HISTORY OF THE HAFLINGER
A Haflinger Horse is defined as: The progeny of a registered classified Haflinger stallion and a registered classified Haflinger mare and shall conform to the standard description of the World Haflinger Breeding and Sporting Federation. The Haflinger Horse was originally from the town of Hafling in the South Tyrol Mountains. The Haflinger Breed originated in 1874 with the birth of the stallion Folie who was sired by an Arabian stallion and a mare from a Tyrolean indigenous mountain breed. All subsequent Haflinger stallions and mares can be traced back to that mating. The Haflinger Horse was a workhorse used mainly in the high mountains as a helper for the farmer. It is this close association with man that Haflinger horses really excel. At high altitudes in the European Alps, the Haflinger horse was used for pack and draught work in the fields and forests as well as recreational work.
The Haflingers were especially useful in the mountains because of their sure footedness. They are also known for their calmness and friendliness with children.
The first studbook was established in Tyrol in I921. The breeding of Haflingers has since then been consistently monitored and records kept in the studbook. This forward-looking breeding work and constant recording of the Haflingers has contributed to the success of Haflingers for more than 20 generations. After the Second World War the Austrian government established the Haflinger Breeders Association of Tyrol. From then on the breed has become one of the most strictly examined and highly selective in the world. The Haflinger must pass extremely rigorous inspections before they receive the Edelweiss brand of approval. Inspections take into account the horses conformation, soundness, size, movement, temperament, colour and fertility. Horses with undesirable characteristics are not passed. This has produced a breed that is guaranteed to be good-natured, sound, fertile and hardy.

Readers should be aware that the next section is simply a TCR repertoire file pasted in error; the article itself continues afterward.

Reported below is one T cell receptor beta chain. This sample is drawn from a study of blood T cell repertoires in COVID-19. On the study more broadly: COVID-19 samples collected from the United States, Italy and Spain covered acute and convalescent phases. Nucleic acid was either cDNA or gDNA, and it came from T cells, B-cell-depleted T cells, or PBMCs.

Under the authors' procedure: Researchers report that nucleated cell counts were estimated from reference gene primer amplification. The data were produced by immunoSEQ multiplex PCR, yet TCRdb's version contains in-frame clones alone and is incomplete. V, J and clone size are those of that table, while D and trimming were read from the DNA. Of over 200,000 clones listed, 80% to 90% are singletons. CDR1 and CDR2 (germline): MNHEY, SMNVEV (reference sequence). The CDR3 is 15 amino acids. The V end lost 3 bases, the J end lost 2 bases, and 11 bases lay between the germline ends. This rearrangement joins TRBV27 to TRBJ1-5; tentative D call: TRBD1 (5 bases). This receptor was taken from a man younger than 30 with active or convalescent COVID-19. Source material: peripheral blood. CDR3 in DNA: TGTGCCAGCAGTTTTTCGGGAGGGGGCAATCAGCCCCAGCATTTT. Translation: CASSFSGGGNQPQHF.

The Australian Haflinger Breeding and Sports Association has upheld these same standards, which ensure Haflinger Horses, bred in Australia are in accordance to the Rules and Regulations of the Haflinger World Breeding and Sports Federation.
HAFLINGERS IN AUSTRALIA
The Dalgety Land Company imported the first Haflingers from Austria to Australia. The stallion Narrogal and 5 mares; Ditha, Liebkind, Morena, Orsi and Siena, as well as 2 fillies; Elflein and Gaby were imported. Two of the mares Morena and Siena, were bred in Austria and gave birth to the fillies Merinda and Sorena in quarantine in England en route to Australia.
All the horses arrived safely in Australia. After quarantine in Adelaide, they were then taken to the Dalgety property 'Yammatree' near Cootamundra, NSW, in 1974.
In 1979 the Dalgety Company decided to sell all the horses at an auction at 'Bibaringa Stud' in Canberra. By 1981 it was apparent that there was a need for another male bloodline in Australia. The stallion Admiral was imported from Holland. This was also the case in 1988 when Wintersun was imported from Austria.
The cost of importing horses from overseas was high so it was decided to import frozen semen from Haflinger stallions in England. This took place for the first time in 1994 from the Austrian born stallion Alpine and later in 2000 from the stallion Marlon. 2009 saw more frozen semen imported from Germany. Between 2010 - 2012, ten new bloodlines were imported - one German Stallion and a number of mares in foal to top European stallions, creating a new genetic pool to further develop the Haflinger in keeping with it's outstanding temperament and looks.
All registered Haflingers must be bred from two pure bred registered Haflingers, in accordance with Tyrolean guidelines.
The Australian Haflinger Breeding and Sports Association is a member of the Haflinger World Breeding and Sports Federation and keeps all registration details while promoting the Haflinger Breed in Australia. In July 2013 there are approximately 450 Haflinger horses in Australia.